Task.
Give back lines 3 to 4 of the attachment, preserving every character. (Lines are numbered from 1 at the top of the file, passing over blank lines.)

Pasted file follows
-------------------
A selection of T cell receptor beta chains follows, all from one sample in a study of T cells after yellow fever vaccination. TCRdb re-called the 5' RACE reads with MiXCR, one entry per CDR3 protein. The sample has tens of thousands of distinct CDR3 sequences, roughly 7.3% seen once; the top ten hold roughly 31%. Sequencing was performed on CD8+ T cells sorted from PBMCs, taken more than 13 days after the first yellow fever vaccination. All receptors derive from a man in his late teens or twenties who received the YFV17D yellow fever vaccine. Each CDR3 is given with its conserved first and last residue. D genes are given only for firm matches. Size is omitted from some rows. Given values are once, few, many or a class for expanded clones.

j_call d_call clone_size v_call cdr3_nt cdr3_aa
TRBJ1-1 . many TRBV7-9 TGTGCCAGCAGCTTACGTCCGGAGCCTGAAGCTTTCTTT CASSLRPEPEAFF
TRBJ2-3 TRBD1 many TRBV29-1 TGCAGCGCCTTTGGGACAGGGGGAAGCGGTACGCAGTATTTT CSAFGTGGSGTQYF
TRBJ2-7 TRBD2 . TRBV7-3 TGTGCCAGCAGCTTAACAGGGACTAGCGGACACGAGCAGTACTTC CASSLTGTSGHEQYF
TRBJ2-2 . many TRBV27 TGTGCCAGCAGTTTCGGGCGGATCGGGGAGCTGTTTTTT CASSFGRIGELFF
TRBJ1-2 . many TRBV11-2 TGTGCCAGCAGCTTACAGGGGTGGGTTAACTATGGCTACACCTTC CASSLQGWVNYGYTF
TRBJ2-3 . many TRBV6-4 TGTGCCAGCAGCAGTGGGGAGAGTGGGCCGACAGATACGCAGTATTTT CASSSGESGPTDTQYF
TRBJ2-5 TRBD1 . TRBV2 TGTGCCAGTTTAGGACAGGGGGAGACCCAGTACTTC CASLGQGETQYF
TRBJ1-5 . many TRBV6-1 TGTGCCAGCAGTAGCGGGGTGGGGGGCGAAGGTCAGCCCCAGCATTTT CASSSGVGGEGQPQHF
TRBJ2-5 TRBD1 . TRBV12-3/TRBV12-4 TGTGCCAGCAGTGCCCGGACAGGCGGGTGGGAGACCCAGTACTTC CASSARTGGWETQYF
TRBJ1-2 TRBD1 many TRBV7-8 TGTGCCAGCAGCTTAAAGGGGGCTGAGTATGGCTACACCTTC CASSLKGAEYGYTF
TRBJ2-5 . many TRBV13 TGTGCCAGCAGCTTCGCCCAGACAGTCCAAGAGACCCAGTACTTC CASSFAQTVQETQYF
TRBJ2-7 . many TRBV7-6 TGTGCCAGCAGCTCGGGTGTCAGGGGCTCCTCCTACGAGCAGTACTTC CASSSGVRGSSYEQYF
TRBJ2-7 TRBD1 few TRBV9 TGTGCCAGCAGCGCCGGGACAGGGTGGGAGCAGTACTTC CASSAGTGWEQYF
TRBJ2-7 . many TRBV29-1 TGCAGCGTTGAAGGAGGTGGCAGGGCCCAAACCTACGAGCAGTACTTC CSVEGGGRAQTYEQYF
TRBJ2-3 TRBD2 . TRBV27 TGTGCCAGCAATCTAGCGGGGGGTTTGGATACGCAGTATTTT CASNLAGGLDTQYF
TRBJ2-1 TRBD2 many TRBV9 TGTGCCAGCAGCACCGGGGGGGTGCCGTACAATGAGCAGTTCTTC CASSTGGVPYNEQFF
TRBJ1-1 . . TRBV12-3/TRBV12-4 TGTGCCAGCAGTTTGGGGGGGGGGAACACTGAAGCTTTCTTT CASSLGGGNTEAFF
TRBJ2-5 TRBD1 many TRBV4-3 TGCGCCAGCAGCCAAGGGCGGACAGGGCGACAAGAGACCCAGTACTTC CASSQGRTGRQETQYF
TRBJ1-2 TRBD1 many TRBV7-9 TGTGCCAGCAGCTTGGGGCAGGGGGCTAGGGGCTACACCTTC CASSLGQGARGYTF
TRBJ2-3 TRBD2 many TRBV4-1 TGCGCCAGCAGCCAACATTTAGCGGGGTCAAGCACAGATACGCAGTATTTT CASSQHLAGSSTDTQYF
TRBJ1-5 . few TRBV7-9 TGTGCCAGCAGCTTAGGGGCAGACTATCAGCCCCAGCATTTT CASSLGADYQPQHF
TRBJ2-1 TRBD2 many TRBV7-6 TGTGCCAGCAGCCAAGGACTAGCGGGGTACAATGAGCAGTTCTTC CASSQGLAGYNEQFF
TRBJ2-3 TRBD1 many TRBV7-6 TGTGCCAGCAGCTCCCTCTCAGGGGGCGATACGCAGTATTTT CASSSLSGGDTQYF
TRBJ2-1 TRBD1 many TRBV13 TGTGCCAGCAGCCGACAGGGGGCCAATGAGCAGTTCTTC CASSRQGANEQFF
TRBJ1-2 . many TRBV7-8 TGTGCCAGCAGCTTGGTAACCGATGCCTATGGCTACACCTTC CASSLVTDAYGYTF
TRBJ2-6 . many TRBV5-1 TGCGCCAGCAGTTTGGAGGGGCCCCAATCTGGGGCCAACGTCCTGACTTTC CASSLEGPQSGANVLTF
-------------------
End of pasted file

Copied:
TRBJ1-1 . many TRBV7-9 TGTGCCAGCAGCTTACGTCCGGAGCCTGAAGCTTTCTTT CASSLRPEPEAFF
TRBJ2-3 TRBD1 many TRBV29-1 TGCAGCGCCTTTGGGACAGGGGGAAGCGGTACGCAGTATTTT CSAFGTGGSGTQYF